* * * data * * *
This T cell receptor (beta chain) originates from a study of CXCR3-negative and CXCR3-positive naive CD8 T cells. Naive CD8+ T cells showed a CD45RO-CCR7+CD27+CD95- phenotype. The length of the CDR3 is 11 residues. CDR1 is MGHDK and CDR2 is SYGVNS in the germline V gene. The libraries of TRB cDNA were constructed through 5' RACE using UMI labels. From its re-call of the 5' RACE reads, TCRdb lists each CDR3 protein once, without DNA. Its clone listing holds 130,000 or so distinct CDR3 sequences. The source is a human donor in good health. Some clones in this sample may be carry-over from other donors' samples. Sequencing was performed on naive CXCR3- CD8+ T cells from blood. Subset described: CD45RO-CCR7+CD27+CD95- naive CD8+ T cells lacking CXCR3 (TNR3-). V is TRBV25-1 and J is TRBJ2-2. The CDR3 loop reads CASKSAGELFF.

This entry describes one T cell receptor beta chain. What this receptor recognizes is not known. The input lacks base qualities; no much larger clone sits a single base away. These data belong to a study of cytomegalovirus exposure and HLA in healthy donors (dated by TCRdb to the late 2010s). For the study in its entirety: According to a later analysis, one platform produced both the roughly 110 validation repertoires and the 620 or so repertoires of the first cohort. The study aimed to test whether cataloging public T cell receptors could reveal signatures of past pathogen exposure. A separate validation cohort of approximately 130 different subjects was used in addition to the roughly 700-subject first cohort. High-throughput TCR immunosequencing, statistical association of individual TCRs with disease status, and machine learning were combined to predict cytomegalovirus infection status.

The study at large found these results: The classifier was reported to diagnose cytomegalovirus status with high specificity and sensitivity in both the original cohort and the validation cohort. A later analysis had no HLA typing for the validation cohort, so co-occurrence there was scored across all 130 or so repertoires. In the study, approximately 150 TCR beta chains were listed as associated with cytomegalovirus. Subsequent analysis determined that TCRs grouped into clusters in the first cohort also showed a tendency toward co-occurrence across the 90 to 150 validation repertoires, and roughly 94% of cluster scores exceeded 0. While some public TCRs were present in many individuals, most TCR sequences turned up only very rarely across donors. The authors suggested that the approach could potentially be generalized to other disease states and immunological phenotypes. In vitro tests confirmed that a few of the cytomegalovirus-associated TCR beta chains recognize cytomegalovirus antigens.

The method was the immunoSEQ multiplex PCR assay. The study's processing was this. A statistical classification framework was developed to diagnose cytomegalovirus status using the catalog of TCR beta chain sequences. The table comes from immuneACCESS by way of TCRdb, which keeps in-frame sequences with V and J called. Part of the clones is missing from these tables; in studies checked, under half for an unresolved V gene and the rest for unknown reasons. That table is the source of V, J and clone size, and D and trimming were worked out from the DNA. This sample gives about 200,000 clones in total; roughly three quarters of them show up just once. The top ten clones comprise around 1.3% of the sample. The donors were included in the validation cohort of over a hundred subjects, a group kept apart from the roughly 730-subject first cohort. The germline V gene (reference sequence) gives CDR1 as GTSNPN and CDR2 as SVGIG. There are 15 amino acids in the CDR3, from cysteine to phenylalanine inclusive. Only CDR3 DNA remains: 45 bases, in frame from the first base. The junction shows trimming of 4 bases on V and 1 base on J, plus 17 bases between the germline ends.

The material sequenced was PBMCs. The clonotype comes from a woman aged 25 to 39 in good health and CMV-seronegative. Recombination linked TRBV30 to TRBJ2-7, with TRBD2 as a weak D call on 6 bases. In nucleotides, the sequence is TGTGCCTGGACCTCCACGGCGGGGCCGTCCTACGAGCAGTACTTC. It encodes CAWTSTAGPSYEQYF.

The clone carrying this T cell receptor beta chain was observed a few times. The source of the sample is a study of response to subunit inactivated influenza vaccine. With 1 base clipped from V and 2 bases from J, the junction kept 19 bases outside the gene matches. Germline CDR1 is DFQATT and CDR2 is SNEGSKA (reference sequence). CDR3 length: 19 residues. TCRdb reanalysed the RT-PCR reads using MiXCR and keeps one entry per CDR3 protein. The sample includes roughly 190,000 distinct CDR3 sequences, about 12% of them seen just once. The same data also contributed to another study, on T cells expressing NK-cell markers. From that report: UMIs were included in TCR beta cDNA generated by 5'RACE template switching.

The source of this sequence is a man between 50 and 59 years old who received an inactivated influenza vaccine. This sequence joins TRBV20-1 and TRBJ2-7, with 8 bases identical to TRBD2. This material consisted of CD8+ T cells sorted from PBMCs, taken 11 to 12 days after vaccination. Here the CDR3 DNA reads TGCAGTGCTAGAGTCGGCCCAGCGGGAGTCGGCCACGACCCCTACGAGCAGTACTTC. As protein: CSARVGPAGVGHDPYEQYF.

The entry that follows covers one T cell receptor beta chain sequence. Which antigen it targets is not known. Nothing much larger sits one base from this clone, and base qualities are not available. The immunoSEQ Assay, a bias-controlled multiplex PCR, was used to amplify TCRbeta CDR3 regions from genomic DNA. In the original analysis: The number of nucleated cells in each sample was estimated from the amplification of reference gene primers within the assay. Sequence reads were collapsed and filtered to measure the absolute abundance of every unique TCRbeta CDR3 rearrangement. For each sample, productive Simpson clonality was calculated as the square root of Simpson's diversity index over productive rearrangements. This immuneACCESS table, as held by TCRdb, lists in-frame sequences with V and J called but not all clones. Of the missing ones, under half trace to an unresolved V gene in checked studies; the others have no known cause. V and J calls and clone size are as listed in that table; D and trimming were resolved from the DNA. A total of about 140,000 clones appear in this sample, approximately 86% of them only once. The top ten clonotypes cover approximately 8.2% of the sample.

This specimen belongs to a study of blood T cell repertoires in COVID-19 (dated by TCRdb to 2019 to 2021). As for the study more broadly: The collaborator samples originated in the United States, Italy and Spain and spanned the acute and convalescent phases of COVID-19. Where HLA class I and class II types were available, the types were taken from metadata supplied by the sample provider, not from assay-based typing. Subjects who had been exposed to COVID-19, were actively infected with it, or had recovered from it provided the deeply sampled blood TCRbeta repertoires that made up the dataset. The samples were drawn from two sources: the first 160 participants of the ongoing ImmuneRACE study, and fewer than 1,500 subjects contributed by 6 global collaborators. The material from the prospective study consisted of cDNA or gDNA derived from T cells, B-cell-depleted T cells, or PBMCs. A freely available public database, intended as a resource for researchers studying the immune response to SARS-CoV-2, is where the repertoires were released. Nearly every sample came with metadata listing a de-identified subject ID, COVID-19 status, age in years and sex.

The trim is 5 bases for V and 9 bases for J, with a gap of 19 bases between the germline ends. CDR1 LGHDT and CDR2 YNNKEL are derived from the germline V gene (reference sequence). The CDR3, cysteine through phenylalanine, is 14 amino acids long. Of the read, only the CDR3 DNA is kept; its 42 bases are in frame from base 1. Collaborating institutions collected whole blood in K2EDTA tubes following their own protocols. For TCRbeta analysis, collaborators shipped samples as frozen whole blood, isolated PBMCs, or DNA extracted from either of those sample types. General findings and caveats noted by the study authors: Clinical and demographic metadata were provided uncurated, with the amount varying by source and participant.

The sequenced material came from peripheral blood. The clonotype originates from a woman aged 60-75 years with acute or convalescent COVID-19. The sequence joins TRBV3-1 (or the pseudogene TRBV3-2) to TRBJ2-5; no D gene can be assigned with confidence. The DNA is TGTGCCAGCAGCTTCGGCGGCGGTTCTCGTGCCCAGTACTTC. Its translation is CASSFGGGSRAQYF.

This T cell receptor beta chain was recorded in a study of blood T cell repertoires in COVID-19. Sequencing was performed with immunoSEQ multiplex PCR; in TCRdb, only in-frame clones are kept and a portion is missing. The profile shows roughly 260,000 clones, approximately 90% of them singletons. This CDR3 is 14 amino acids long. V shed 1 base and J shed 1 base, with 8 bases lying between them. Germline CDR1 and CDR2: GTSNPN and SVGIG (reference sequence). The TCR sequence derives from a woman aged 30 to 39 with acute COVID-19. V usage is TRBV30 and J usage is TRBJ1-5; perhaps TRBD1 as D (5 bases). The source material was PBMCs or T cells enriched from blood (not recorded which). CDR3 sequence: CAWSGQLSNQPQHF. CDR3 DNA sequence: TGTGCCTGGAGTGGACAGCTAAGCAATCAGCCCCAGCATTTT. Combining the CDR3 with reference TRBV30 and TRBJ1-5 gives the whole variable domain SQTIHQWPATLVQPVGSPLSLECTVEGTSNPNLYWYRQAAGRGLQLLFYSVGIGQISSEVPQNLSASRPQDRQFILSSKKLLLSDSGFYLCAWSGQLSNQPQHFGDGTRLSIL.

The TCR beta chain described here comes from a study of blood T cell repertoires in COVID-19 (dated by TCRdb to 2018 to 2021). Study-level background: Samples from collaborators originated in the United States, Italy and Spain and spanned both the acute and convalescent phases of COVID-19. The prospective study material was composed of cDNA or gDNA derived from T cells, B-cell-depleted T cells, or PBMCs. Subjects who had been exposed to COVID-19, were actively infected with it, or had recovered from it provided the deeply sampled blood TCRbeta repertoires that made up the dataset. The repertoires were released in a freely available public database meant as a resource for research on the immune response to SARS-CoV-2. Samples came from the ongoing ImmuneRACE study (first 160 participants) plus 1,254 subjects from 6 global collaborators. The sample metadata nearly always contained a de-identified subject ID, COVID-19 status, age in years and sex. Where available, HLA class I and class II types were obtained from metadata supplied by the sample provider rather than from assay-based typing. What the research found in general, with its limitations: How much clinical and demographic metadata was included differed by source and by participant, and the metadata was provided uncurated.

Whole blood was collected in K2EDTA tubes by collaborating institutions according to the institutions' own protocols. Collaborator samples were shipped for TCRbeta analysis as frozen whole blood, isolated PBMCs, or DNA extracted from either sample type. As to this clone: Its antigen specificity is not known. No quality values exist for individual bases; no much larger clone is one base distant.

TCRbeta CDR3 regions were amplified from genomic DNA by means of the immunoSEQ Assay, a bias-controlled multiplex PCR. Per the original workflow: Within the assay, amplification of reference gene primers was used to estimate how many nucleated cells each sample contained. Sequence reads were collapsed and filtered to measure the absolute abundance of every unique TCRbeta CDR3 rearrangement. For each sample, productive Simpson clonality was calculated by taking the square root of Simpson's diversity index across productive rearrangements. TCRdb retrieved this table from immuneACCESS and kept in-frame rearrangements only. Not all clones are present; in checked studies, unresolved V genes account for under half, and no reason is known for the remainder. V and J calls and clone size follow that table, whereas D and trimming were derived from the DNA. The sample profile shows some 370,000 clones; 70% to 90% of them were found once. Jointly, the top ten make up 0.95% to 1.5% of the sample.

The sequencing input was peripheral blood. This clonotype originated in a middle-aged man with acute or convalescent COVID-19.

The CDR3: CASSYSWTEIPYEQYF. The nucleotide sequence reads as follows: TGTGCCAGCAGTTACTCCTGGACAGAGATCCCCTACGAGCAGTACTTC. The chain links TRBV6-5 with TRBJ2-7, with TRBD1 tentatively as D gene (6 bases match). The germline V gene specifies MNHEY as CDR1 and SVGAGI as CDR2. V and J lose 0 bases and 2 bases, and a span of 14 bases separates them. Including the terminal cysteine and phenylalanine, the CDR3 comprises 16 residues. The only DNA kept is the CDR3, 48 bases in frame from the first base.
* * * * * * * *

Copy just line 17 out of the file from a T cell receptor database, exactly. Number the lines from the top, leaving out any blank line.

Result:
The CDR3: CASSYSWTEIPYEQYF. The nucleotide sequence reads as follows: TGTGCCAGCAGTTACTCCTGGACAGAGATCCCCTACGAGCAGTACTTC. The chain links TRBV6-5 with TRBJ2-7, with TRBD1 tentatively as D gene (6 bases match). The germline V gene specifies MNHEY as CDR1 and SVGAGI as CDR2. V and J lose 0 bases and 2 bases, and a span of 14 bases separates them. Including the terminal cysteine and phenylalanine, the CDR3 comprises 16 residues. The only DNA kept is the CDR3, 48 bases in frame from the first base.